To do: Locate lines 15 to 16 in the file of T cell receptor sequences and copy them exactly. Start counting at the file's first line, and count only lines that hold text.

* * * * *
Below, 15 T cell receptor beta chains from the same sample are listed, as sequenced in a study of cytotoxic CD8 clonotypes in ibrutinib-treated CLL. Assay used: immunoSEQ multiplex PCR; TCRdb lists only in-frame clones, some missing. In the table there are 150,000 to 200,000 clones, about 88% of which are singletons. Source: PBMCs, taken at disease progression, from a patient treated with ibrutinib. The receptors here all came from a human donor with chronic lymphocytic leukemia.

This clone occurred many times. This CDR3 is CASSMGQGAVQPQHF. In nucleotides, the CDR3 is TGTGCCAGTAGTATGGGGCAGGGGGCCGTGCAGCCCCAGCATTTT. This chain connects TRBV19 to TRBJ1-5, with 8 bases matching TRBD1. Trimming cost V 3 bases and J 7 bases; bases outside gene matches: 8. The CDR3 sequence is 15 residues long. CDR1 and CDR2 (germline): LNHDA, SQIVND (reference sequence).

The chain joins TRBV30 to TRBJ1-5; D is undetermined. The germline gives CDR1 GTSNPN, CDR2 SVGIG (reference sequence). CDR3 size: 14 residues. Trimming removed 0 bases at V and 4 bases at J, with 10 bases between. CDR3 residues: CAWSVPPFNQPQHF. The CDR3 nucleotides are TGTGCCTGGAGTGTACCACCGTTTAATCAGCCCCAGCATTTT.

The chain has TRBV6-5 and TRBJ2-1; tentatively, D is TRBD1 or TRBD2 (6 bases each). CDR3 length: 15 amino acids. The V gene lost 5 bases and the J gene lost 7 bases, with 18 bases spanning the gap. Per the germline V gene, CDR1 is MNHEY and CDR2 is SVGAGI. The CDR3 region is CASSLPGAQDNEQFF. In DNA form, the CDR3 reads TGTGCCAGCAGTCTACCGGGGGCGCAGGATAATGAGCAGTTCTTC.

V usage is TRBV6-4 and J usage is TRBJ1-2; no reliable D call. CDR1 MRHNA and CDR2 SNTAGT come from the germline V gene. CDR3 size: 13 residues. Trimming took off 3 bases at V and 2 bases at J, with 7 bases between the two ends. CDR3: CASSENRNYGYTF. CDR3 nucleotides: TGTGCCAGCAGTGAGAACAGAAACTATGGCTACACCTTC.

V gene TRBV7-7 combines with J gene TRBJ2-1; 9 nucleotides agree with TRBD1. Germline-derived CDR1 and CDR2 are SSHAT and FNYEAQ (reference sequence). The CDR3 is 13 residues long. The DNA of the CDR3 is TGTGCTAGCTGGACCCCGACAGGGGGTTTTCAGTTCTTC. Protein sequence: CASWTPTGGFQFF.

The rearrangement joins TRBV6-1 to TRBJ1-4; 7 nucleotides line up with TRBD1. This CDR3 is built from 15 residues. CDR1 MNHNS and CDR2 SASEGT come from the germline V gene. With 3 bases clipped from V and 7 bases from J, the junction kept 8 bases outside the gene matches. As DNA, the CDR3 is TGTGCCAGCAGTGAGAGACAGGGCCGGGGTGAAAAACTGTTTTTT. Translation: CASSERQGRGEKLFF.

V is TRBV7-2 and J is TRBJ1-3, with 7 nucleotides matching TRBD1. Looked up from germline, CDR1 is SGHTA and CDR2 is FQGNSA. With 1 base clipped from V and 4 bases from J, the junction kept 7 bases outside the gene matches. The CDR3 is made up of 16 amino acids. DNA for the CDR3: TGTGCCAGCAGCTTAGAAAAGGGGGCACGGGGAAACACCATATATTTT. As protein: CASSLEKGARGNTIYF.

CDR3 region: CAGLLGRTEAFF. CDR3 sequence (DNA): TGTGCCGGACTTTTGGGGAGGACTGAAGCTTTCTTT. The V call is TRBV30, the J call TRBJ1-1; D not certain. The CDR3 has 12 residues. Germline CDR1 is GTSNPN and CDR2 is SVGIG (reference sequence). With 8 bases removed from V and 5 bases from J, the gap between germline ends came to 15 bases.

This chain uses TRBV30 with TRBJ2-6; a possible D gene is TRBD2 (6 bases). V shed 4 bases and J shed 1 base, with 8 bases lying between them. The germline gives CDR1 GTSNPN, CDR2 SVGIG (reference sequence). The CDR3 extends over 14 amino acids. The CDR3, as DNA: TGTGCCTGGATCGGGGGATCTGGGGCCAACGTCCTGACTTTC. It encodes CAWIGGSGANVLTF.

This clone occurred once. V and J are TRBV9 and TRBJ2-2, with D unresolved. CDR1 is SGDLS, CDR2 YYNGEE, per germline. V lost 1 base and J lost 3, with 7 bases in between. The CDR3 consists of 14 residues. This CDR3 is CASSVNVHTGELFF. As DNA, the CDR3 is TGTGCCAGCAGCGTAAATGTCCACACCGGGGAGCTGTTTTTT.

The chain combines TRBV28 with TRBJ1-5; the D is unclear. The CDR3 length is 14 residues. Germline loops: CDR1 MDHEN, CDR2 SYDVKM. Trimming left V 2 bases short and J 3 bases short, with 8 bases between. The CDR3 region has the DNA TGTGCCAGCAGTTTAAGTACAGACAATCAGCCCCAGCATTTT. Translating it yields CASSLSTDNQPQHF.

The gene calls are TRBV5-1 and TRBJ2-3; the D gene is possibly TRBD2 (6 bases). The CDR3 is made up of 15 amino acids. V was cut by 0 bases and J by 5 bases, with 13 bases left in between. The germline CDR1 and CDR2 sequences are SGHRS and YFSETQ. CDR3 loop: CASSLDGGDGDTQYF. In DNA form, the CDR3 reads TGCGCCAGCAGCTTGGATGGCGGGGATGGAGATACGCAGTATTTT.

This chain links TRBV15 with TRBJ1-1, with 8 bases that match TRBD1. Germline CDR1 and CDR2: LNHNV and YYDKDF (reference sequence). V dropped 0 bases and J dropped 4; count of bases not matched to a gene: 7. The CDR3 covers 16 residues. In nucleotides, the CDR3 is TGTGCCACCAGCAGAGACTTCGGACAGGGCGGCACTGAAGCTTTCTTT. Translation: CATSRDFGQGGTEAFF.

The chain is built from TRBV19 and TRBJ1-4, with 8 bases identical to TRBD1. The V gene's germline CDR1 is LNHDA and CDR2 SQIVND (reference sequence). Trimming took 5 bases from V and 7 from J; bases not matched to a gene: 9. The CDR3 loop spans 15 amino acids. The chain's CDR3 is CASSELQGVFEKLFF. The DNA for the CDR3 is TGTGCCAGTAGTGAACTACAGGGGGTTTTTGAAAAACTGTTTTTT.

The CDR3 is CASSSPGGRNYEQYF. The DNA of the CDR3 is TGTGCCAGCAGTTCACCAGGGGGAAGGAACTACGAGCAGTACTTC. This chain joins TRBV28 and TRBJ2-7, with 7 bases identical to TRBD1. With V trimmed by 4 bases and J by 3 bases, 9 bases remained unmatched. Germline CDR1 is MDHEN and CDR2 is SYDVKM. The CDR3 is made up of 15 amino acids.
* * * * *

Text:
The chain is built from TRBV19 and TRBJ1-4, with 8 bases identical to TRBD1. The V gene's germline CDR1 is LNHDA and CDR2 SQIVND (reference sequence). Trimming took 5 bases from V and 7 from J; bases not matched to a gene: 9. The CDR3 loop spans 15 amino acids. The chain's CDR3 is CASSELQGVFEKLFF. The DNA for the CDR3 is TGTGCCAGTAGTGAACTACAGGGGGTTTTTGAAAAACTGTTTTTT.

The CDR3 is CASSSPGGRNYEQYF. The DNA of the CDR3 is TGTGCCAGCAGTTCACCAGGGGGAAGGAACTACGAGCAGTACTTC. This chain joins TRBV28 and TRBJ2-7, with 7 bases identical to TRBD1. With V trimmed by 4 bases and J by 3 bases, 9 bases remained unmatched. Germline CDR1 is MDHEN and CDR2 is SYDVKM. The CDR3 is made up of 15 amino acids.